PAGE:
Urban Cycling

Could Cycling to Work Make You More Productive All Day Long?

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Taking the bike to work isn’t just a healthier alternative environmentally to driving. It can have a hugely positive impact on your mental health, and help you get through twice as much during the day.

As these four examples show, cycling can boost your productivity at work in a variety of different ways:

It Helps You Set Your Priorities Better

Exercise leads to the triggering of endorphins, which are a group of hormones found in the brain and the nervous system.

As a result, after exercising, you will have improved your ability to prioritise, meaning you will be better focused on all of the tasks that come your way during the working day.

It Increases Your Energy and Concentration Levels

Exercising regularly strengthens your muscles and increased your endurance levels, giving you more energy for when you need it at work. The more you exercise, the more you’ll be energised.

Don’t just take our word for it, though. Take the advice of neuroscientist Brian Christie, PhD, who says that exercising can double or triple the production of neurons in your brain, meaning your brain is constantly growing as you cycle.

“I hop on my bike, go to the gym for 45 minutes, then ride the rest of the way to work,” he said.

“When I get to my desk, my brain is at peak activity for a few hours.”

This only gets more important with age, too. As we get older, our brains shrink and there is less room for these neurons.

For instance, a study by another neuroscientist, Arthur Kramer, PhD, which examined the brains of 59 physically inactive volunteers aged between 60 and 79, found that, after just three months, people who exercised had the same brain volume as those three years younger than them.

So, it is just as, if not more important, to keep this up as you get older, rather than just when you’re in peak physical condition.

It Improves Your Memory Retention

The brain is able to remember more when the body is active.

Just as with improving concentration, cycling stimulates the brain so it enables you to remember more than if you had been lounging around at home or even just driving to work, for example.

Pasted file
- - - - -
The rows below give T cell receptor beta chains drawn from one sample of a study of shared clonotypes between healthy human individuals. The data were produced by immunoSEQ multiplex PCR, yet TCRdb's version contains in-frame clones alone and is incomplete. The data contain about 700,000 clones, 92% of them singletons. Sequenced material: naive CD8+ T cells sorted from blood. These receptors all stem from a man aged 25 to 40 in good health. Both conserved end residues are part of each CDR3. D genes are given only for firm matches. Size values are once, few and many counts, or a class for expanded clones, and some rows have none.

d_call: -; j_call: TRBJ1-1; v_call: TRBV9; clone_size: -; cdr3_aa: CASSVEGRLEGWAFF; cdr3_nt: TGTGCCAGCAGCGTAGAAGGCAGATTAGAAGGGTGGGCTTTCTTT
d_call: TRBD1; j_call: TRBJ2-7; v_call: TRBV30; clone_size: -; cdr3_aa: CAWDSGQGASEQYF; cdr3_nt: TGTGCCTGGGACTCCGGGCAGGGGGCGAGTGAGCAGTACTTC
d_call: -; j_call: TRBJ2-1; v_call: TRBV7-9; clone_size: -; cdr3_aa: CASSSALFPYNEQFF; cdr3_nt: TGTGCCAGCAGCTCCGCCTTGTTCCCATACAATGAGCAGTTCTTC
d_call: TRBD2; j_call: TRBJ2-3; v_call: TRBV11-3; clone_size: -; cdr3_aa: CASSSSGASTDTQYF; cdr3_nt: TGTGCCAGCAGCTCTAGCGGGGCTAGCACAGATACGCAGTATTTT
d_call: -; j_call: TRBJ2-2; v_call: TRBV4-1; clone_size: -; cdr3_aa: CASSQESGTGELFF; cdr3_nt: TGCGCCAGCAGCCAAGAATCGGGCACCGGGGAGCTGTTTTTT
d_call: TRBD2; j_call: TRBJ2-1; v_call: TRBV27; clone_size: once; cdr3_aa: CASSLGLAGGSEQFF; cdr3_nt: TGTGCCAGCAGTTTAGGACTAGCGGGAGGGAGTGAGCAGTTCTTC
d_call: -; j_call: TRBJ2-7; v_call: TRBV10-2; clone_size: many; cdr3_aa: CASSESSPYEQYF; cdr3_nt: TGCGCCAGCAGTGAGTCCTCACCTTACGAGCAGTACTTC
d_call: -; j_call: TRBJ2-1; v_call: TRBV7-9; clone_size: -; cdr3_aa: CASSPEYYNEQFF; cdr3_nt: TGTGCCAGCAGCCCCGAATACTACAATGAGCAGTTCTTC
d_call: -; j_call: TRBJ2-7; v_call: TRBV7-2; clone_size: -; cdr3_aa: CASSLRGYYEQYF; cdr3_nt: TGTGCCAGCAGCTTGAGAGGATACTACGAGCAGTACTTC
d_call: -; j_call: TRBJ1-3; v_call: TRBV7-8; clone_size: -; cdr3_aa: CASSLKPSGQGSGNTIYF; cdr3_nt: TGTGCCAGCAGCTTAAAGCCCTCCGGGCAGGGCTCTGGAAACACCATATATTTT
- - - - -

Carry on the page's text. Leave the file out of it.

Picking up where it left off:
For instance, in a study conducted in 2013, healthy, young men pedalled a stationary bike fairly intensely for half an hour. They also undertook numerous cognitive tests before and after doing so.

After cycling, they fared better on memory, reasoning and planning, and finished the tests far quicker than before.

It Improves Your Wellbeing

The release of endorphins not only improves your priority functions in your brain, it also increases your mood.

However, endorphins can also be triggered by playing video games, getting an online rush at the likes of 7Sultans Casino and even eating chocolate.

Cycling differs to the above examples in that it will also produce serotonin, a chemical produced by nerve cells, which has been shown not only to improve your state of mind, but also to help rid you of symptoms of depression.

Countless studies have supported this idea; one of which showed how people with depression, who were using antidepressants at the time, saw their levels of cortisol, a stress hormone, fall after cycling a stationary bike for merely 15 minutes.

There is also evidence that ‘green exercise’; i.e. cycling in natural environments contributes to the relieving of stress and anxiety.

Indeed, another study this when volunteers pedalled a stationary bike while watching a five-minute video of a particularly green cycling path. They were shown three versions of the video: the original, modified to look grey and modified to look grey.

After viewing the original version, they reported the least negative mood, and said that cycling felt less tiring, even though their heart rate and breathing stayed the same for all three videos.

And if nothing else, it will invariably put you in a better mood than being stuck in the rush-hour traffic jam every day.

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